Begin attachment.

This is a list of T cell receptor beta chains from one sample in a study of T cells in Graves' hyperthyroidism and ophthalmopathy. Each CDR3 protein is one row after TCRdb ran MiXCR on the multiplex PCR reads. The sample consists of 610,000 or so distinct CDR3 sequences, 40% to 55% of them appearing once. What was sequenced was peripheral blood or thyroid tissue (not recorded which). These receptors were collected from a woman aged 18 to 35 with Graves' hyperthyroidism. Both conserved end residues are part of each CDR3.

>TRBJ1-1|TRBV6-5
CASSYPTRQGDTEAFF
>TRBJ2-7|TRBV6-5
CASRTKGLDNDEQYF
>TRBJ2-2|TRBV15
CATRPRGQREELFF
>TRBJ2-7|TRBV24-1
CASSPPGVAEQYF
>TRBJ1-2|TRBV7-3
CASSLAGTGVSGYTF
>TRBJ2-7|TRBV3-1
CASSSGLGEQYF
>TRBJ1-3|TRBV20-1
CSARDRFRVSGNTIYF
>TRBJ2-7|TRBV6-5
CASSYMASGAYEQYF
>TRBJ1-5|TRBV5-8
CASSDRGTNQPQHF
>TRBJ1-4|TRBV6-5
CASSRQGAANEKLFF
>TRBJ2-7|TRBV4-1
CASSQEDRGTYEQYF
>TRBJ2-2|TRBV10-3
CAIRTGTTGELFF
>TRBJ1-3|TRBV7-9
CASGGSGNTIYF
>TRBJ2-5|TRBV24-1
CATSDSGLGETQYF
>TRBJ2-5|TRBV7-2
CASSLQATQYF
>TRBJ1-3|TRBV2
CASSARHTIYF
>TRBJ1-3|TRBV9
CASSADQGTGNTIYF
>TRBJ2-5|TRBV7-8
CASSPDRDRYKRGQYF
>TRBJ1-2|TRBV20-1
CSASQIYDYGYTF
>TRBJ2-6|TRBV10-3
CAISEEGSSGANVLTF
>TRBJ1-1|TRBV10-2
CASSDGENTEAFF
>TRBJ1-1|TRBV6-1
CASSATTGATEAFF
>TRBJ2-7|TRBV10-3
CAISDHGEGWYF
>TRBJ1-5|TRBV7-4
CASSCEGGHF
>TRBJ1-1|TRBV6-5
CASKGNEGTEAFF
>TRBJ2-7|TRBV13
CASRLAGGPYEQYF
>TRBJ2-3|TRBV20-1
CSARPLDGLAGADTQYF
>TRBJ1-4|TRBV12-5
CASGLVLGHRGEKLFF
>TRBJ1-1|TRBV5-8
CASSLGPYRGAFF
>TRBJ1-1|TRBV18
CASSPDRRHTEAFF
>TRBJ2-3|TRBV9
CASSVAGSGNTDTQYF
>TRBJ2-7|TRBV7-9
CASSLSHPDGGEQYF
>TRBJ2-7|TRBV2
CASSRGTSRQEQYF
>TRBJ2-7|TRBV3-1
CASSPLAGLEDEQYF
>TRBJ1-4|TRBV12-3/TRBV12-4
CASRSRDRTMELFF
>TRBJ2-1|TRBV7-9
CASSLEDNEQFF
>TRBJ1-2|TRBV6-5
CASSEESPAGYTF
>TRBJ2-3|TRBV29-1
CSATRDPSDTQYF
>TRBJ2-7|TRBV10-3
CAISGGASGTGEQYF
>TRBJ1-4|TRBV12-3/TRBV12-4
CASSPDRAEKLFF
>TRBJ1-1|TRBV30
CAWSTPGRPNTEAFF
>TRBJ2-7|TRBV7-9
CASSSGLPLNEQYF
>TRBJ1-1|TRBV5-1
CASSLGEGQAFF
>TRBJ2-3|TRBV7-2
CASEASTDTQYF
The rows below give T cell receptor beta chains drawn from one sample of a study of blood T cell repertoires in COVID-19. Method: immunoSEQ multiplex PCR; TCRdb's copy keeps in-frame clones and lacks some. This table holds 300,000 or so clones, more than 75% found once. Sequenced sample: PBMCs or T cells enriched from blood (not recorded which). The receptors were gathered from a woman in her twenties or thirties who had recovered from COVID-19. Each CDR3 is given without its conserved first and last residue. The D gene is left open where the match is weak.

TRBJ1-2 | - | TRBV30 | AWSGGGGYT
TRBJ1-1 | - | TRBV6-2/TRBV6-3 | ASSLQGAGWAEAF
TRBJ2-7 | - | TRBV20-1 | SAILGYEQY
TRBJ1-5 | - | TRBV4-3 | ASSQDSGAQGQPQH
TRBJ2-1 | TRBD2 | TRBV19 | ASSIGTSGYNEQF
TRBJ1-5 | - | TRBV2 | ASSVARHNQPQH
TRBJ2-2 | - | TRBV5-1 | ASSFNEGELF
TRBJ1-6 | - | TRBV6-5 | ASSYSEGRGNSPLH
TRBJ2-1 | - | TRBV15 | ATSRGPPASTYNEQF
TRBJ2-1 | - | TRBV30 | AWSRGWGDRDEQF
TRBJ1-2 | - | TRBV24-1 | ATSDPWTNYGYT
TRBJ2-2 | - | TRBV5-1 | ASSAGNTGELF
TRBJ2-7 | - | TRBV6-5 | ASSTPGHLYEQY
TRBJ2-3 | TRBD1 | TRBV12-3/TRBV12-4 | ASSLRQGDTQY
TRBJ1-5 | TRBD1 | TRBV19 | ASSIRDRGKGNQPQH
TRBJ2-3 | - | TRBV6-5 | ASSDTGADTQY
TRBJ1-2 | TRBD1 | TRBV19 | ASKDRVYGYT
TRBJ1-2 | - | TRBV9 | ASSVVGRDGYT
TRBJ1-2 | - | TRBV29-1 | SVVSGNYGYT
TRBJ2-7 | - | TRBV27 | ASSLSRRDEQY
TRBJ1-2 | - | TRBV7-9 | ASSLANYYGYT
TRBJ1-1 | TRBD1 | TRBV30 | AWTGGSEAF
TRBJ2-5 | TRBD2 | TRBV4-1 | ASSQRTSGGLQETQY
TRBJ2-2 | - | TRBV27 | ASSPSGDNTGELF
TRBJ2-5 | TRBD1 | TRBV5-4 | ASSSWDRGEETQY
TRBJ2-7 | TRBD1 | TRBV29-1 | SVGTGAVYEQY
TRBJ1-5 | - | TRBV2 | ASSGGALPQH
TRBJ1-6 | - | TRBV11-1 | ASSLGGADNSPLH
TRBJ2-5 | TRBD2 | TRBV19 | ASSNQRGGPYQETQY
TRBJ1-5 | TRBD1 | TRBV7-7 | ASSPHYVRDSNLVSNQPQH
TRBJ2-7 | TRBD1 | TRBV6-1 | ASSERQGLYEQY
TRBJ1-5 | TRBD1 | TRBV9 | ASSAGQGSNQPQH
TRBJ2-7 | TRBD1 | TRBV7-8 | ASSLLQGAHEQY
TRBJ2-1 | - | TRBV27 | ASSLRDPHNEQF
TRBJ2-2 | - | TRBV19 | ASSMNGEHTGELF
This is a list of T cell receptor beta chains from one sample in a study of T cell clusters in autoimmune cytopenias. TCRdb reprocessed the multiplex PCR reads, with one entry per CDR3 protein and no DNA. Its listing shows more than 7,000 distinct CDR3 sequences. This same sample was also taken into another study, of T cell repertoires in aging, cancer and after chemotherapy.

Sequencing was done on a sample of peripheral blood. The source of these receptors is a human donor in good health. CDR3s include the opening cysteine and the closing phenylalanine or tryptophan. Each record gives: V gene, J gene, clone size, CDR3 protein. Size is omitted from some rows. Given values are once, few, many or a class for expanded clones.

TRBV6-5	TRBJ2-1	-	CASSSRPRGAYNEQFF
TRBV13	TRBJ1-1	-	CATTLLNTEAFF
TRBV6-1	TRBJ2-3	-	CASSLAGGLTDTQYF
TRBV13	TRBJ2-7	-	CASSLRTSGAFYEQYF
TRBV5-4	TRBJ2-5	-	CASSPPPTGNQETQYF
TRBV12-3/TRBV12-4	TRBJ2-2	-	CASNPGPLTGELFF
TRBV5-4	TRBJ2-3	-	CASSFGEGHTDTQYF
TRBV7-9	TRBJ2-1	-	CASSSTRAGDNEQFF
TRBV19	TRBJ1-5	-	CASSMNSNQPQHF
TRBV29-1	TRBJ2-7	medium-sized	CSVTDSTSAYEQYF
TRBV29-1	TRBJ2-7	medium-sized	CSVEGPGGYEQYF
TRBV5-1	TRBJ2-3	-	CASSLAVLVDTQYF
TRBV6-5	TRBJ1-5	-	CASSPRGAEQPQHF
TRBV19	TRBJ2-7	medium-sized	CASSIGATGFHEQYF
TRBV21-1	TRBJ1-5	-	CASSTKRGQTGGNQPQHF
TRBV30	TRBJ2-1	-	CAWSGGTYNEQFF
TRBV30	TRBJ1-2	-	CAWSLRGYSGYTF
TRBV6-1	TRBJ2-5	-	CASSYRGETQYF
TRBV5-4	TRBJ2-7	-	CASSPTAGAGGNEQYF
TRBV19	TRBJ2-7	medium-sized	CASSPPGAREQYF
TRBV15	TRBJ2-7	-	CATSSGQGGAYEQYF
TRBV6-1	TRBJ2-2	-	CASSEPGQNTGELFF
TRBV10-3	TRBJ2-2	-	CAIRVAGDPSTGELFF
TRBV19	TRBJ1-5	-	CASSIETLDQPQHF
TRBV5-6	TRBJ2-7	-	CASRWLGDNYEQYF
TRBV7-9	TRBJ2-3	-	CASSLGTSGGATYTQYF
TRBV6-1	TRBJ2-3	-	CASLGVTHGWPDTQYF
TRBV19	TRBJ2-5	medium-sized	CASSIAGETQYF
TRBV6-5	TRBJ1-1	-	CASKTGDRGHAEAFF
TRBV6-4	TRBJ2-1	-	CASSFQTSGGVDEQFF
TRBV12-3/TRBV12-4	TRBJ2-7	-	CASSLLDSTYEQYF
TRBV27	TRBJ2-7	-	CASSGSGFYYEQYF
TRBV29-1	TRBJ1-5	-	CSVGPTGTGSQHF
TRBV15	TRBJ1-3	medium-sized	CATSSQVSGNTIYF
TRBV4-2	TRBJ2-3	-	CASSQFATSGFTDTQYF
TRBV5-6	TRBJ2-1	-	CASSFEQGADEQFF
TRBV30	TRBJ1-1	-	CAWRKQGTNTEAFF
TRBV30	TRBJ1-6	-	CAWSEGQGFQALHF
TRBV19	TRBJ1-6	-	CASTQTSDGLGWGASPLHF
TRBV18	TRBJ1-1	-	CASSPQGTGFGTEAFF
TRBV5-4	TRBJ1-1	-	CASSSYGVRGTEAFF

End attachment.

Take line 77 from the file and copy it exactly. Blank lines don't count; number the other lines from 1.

CSATRDPSDTQYF